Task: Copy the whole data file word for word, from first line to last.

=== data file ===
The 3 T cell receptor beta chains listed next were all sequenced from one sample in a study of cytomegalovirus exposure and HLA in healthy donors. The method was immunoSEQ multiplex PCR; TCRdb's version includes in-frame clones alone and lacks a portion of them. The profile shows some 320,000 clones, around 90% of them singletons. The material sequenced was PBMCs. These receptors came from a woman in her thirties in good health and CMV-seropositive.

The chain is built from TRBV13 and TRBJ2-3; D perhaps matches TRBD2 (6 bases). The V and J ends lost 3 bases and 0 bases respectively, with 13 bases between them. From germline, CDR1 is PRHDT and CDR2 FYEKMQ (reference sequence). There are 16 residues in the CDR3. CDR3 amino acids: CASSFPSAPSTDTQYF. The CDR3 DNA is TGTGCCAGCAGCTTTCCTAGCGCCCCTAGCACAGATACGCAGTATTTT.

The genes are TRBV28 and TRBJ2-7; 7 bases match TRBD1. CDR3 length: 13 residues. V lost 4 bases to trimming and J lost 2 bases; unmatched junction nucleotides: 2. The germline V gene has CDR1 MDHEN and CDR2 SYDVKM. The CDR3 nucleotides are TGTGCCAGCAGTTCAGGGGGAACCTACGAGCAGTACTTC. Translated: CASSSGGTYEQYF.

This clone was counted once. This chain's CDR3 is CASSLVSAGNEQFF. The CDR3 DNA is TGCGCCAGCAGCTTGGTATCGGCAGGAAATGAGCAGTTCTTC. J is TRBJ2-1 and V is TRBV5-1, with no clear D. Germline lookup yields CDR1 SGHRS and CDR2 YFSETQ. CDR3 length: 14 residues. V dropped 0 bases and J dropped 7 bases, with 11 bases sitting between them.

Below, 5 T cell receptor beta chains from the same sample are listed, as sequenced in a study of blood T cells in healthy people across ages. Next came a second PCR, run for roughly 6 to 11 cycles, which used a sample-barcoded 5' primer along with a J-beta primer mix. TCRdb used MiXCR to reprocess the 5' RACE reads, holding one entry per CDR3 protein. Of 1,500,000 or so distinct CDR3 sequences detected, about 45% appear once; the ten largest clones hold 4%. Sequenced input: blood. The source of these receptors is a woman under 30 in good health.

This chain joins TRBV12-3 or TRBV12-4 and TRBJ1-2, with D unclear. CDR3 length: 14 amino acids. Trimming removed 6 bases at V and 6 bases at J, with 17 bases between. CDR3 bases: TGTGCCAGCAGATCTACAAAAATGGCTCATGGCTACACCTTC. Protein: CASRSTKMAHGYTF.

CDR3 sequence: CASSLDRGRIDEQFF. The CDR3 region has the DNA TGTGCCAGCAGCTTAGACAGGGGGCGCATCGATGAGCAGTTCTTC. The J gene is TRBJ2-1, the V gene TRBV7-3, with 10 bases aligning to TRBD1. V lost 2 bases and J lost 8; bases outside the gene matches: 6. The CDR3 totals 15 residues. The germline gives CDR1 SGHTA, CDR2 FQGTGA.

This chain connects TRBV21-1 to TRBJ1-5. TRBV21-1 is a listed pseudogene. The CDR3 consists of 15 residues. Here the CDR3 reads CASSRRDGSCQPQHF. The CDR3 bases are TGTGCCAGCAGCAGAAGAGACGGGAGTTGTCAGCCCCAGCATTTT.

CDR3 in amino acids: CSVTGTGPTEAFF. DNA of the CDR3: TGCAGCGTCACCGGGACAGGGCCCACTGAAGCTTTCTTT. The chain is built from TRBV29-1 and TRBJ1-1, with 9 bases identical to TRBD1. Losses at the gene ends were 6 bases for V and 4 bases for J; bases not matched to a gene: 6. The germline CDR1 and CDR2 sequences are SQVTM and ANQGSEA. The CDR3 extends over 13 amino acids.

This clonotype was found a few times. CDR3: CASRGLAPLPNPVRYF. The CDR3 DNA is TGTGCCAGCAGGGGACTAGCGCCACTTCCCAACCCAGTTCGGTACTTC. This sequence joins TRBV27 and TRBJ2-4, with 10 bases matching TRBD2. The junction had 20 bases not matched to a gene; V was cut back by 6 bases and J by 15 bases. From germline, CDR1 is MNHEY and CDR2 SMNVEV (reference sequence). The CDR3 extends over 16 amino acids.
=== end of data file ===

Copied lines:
The 3 T cell receptor beta chains listed next were all sequenced from one sample in a study of cytomegalovirus exposure and HLA in healthy donors. The method was immunoSEQ multiplex PCR; TCRdb's version includes in-frame clones alone and lacks a portion of them. The profile shows some 320,000 clones, around 90% of them singletons. The material sequenced was PBMCs. These receptors came from a woman in her thirties in good health and CMV-seropositive.

The chain is built from TRBV13 and TRBJ2-3; D perhaps matches TRBD2 (6 bases). The V and J ends lost 3 bases and 0 bases respectively, with 13 bases between them. From germline, CDR1 is PRHDT and CDR2 FYEKMQ (reference sequence). There are 16 residues in the CDR3. CDR3 amino acids: CASSFPSAPSTDTQYF. The CDR3 DNA is TGTGCCAGCAGCTTTCCTAGCGCCCCTAGCACAGATACGCAGTATTTT.

The genes are TRBV28 and TRBJ2-7; 7 bases match TRBD1. CDR3 length: 13 residues. V lost 4 bases to trimming and J lost 2 bases; unmatched junction nucleotides: 2. The germline V gene has CDR1 MDHEN and CDR2 SYDVKM. The CDR3 nucleotides are TGTGCCAGCAGTTCAGGGGGAACCTACGAGCAGTACTTC. Translated: CASSSGGTYEQYF.

This clone was counted once. This chain's CDR3 is CASSLVSAGNEQFF. The CDR3 DNA is TGCGCCAGCAGCTTGGTATCGGCAGGAAATGAGCAGTTCTTC. J is TRBJ2-1 and V is TRBV5-1, with no clear D. Germline lookup yields CDR1 SGHRS and CDR2 YFSETQ. CDR3 length: 14 residues. V dropped 0 bases and J dropped 7 bases, with 11 bases sitting between them.

Below, 5 T cell receptor beta chains from the same sample are listed, as sequenced in a study of blood T cells in healthy people across ages. Next came a second PCR, run for roughly 6 to 11 cycles, which used a sample-barcoded 5' primer along with a J-beta primer mix. TCRdb used MiXCR to reprocess the 5' RACE reads, holding one entry per CDR3 protein. Of 1,500,000 or so distinct CDR3 sequences detected, about 45% appear once; the ten largest clones hold 4%. Sequenced input: blood. The source of these receptors is a woman under 30 in good health.

This chain joins TRBV12-3 or TRBV12-4 and TRBJ1-2, with D unclear. CDR3 length: 14 amino acids. Trimming removed 6 bases at V and 6 bases at J, with 17 bases between. CDR3 bases: TGTGCCAGCAGATCTACAAAAATGGCTCATGGCTACACCTTC. Protein: CASRSTKMAHGYTF.

CDR3 sequence: CASSLDRGRIDEQFF. The CDR3 region has the DNA TGTGCCAGCAGCTTAGACAGGGGGCGCATCGATGAGCAGTTCTTC. The J gene is TRBJ2-1, the V gene TRBV7-3, with 10 bases aligning to TRBD1. V lost 2 bases and J lost 8; bases outside the gene matches: 6. The CDR3 totals 15 residues. The germline gives CDR1 SGHTA, CDR2 FQGTGA.

This chain connects TRBV21-1 to TRBJ1-5. TRBV21-1 is a listed pseudogene. The CDR3 consists of 15 residues. Here the CDR3 reads CASSRRDGSCQPQHF. The CDR3 bases are TGTGCCAGCAGCAGAAGAGACGGGAGTTGTCAGCCCCAGCATTTT.

CDR3 in amino acids: CSVTGTGPTEAFF. DNA of the CDR3: TGCAGCGTCACCGGGACAGGGCCCACTGAAGCTTTCTTT. The chain is built from TRBV29-1 and TRBJ1-1, with 9 bases identical to TRBD1. Losses at the gene ends were 6 bases for V and 4 bases for J; bases not matched to a gene: 6. The germline CDR1 and CDR2 sequences are SQVTM and ANQGSEA. The CDR3 extends over 13 amino acids.

This clonotype was found a few times. CDR3: CASRGLAPLPNPVRYF. The CDR3 DNA is TGTGCCAGCAGGGGACTAGCGCCACTTCCCAACCCAGTTCGGTACTTC. This sequence joins TRBV27 and TRBJ2-4, with 10 bases matching TRBD2. The junction had 20 bases not matched to a gene; V was cut back by 6 bases and J by 15 bases. From germline, CDR1 is MNHEY and CDR2 SMNVEV (reference sequence). The CDR3 extends over 16 amino acids.